Personal Connections

I started thinking about the different ways I interact with people during my morning commute, after passing a school crossing guard.  The same guy is at this particular school crossing, pretty much every morning.  As I pass, we briefly greet each other.  I'm sure that the kids and parents going into the school talk to this man, but I highly doubt anyone in a car ever says anything to him.  If I ride on the bike-trail, there are regular people that I say good morning to, most of whom I don't have a clue what their name is, but certainly recognize from our many encounters.  I'm sure none of these encounters will blossom into a friendship, but it's a nice way to start the day.

I also meet up with other bike commuters, which frequently gives us an opportunity to spend more time talking.  Some of these, I've run into multiple times and can actually follow up on previous conversations, most I'll probably never see again.  Still, it helps the time pass and I have an opportunity to chat about the world as we are pedaling our way to work.   A number of the people I've met multiple times, have even pointed out where they live, just in case I ever have a problem and need some help on my ride to and from work.

These two examples of "relationships" got me wondering whether this wasn't a solution for road rage.  A car is such a good insulator from the world around you, that it's easy for people to forget there is another person in that metal bubble next to you on the road.  Do people drive differently around a convertible or a topless jeep, where you can easily see the person?  If everyone were to drive such a vehicle, or something else that allows you to easily interact with the people around you as you sit in traffic, would road rage be a thing of the past?  Would it just get worse?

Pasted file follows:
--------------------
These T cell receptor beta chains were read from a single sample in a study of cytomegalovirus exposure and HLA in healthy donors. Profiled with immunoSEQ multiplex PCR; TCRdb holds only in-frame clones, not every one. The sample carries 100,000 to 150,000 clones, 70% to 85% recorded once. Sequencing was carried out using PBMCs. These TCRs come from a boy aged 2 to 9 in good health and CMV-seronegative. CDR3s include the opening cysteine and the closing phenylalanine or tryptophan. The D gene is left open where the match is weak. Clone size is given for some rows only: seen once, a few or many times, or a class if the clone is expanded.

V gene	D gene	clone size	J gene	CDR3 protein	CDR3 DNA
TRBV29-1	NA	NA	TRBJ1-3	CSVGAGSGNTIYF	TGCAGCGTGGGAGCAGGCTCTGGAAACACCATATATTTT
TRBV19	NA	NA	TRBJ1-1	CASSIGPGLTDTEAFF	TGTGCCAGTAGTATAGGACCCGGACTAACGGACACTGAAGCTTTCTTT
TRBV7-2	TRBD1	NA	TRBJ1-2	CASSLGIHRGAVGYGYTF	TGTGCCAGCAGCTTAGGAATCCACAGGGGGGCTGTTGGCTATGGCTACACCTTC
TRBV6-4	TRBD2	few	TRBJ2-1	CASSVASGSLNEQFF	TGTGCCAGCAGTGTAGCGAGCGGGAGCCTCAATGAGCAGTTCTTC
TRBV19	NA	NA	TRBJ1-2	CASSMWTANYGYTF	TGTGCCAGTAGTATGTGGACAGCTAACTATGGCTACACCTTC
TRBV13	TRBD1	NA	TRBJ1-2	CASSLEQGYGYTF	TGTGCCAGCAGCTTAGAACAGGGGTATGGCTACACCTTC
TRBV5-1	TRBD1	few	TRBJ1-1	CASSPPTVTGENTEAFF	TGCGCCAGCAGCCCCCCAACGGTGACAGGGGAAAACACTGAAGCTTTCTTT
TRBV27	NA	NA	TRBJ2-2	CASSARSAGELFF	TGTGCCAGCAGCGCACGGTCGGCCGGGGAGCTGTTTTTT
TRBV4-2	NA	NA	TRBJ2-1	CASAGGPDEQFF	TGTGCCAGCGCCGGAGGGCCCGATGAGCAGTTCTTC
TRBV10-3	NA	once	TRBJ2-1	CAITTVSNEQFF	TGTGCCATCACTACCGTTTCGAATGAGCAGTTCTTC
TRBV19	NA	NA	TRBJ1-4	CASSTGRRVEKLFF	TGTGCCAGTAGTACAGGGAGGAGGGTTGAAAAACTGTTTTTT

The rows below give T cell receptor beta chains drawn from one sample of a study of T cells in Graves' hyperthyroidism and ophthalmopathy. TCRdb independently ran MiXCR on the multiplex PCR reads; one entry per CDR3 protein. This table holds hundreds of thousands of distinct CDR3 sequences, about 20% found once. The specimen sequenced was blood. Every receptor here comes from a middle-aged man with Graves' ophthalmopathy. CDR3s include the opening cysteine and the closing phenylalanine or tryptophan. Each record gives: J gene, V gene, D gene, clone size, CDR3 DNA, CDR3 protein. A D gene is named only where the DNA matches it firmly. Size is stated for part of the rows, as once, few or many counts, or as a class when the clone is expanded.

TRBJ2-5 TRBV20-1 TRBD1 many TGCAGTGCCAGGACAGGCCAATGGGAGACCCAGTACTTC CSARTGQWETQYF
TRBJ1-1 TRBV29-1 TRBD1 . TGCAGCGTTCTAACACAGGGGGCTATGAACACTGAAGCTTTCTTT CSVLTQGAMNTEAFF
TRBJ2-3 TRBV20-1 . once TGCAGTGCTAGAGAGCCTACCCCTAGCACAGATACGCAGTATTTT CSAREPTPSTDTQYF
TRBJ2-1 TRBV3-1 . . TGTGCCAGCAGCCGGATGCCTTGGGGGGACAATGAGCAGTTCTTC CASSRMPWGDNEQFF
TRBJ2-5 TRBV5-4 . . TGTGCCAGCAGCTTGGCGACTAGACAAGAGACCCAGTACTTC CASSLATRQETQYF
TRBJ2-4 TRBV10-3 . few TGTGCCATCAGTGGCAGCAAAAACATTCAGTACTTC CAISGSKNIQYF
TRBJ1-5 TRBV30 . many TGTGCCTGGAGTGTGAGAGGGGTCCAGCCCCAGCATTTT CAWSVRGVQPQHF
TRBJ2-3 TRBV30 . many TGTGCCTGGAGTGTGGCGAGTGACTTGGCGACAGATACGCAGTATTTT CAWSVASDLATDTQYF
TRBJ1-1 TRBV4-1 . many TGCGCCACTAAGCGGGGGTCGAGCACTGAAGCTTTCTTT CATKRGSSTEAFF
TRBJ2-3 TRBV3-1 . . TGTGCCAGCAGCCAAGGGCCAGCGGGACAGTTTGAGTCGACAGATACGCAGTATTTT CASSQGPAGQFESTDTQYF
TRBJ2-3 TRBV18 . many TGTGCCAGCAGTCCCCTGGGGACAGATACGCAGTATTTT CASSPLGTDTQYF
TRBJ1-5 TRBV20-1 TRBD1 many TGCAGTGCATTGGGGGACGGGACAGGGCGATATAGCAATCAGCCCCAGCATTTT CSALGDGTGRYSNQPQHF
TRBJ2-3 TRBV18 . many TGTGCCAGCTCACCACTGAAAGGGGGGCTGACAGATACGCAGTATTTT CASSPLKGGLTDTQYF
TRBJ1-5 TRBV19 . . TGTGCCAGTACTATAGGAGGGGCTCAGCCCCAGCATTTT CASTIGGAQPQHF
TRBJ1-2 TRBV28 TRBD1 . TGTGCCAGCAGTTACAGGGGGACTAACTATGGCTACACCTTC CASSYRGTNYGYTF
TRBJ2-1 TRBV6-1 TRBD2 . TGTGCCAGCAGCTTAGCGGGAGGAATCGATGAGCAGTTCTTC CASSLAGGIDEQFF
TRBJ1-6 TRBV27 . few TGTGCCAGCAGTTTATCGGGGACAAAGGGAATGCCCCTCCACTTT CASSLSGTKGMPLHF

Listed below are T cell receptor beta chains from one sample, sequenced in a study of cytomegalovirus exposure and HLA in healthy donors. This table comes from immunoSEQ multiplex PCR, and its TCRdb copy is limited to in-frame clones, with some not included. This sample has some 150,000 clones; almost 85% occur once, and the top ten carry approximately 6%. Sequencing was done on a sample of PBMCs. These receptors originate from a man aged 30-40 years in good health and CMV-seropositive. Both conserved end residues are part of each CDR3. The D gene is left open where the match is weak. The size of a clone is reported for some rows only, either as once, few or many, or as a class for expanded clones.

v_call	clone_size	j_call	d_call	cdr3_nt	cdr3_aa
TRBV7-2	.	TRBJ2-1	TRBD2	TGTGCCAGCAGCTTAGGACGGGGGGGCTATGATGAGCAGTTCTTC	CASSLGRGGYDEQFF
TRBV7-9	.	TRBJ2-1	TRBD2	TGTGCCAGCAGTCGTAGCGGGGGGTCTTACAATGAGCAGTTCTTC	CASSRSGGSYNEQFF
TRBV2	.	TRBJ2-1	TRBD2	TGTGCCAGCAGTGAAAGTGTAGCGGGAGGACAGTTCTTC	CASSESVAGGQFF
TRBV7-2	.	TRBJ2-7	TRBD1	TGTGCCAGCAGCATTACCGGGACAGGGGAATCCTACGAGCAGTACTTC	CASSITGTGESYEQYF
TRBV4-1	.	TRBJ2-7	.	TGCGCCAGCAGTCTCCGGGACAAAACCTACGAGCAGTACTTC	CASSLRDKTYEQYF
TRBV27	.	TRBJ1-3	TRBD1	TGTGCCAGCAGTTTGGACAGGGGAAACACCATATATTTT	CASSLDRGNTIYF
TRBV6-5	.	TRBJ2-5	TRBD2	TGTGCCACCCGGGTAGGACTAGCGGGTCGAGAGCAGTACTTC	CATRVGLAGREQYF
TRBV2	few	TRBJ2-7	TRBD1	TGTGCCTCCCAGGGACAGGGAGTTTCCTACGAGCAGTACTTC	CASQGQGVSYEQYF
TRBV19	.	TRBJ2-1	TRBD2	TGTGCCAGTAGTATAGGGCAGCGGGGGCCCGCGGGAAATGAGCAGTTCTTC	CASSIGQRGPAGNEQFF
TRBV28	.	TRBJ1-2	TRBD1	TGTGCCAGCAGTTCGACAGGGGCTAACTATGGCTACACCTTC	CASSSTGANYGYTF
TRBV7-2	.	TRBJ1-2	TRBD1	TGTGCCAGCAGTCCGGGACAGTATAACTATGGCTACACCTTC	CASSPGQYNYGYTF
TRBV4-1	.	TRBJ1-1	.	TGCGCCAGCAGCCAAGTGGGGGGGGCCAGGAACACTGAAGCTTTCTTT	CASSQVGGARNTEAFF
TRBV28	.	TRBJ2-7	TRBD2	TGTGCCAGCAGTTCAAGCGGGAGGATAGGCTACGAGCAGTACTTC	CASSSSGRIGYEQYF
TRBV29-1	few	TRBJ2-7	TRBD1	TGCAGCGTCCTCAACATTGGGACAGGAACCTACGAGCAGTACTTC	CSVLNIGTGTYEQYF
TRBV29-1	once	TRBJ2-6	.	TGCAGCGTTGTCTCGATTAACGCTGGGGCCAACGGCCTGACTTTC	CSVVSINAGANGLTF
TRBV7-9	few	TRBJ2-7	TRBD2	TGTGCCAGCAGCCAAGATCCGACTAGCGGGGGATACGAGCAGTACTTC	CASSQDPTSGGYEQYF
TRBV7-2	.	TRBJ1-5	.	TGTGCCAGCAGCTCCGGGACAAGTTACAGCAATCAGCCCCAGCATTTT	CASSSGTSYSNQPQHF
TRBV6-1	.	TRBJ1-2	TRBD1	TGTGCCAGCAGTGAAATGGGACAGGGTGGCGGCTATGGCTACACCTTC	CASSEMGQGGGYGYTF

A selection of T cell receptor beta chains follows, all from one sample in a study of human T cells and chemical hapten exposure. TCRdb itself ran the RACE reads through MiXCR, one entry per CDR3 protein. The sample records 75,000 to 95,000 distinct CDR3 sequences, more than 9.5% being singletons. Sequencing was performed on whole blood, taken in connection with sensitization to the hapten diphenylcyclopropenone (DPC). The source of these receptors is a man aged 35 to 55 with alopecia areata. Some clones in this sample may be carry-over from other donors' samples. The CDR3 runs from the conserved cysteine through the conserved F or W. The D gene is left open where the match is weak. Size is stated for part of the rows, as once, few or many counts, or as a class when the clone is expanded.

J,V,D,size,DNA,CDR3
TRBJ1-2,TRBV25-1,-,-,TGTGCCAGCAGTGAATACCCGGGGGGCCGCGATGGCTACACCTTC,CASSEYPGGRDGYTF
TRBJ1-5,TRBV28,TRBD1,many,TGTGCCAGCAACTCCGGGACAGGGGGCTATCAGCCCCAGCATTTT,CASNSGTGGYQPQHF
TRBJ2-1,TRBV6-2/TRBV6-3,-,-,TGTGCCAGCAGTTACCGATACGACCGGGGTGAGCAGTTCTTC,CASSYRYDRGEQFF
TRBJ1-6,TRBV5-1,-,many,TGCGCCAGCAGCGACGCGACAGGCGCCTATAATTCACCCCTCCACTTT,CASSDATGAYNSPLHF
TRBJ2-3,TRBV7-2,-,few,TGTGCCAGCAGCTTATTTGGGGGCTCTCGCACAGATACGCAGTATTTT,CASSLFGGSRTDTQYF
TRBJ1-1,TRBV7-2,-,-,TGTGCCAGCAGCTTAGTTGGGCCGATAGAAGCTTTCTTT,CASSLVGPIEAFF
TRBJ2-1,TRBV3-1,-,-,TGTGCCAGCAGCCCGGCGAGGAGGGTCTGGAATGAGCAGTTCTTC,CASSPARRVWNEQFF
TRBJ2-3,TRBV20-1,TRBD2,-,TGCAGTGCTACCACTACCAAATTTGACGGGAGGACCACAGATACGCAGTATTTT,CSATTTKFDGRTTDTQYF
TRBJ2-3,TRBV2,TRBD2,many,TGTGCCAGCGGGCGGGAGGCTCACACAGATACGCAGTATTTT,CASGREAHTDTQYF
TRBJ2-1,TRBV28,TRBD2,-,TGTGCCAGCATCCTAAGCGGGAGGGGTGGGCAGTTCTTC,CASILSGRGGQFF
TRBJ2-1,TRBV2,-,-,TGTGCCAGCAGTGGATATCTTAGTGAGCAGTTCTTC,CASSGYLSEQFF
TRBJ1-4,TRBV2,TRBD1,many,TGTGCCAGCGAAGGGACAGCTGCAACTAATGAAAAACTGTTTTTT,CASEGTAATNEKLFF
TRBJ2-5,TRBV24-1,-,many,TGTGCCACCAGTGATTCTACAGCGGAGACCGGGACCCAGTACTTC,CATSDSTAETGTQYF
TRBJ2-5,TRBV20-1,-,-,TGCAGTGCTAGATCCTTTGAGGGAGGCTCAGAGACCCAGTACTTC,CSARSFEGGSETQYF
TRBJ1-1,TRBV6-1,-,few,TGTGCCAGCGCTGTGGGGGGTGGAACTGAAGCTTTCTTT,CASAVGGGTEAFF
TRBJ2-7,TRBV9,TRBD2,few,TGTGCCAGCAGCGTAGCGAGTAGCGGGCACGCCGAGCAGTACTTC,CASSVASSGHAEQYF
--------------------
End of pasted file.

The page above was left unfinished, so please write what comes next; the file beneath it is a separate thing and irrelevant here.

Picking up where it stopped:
Finally Nice

I consider the weather today to be just about perfect for cycling, it was in the low sixties and absolutely calm.  By the time I got to work, I had to work really hard to convince myself to actually enter the building and stay.  Fortunately, the decision was really easy to make as I ran into my boss on the way in and I'm sure he would have grumbled a little bit had I just turned around and gone for another ride!

I've been seeing many more bike messengers lately.  I'm not sure if there are just more of them about, I'm getting better at spotting them, or I just "think" I'm seeing more.  I actually had an interesting conversation with one on the way in this morning and was surprised by how little distance they typically cover in an average work day, about 30 miles.  Of course, this guy then went on to say that he normally goes out for an evening ride after dinner, no wonder they are all so skinny!  I learned that a bunch of the messengers are banning together to form a bike taxi service as well.  Soon you will be able to get rides around downtown Providence behind a bike.  I wonder how the fares will compare?

Back on the bike

My first commute after three weeks basically off the bike.  It's amazing how much your legs forget!  The weather was great, but the headwind on the way into work wasn't; 15mph steady, with 30+ mph gusts, at the top of the bay.  At least the wind didn't change direction during the day, so I got to enjoy a nice tailwind on the way home.  One of these days, I'll drag a camera along and get some pictures of the commute.

Bike to Work Week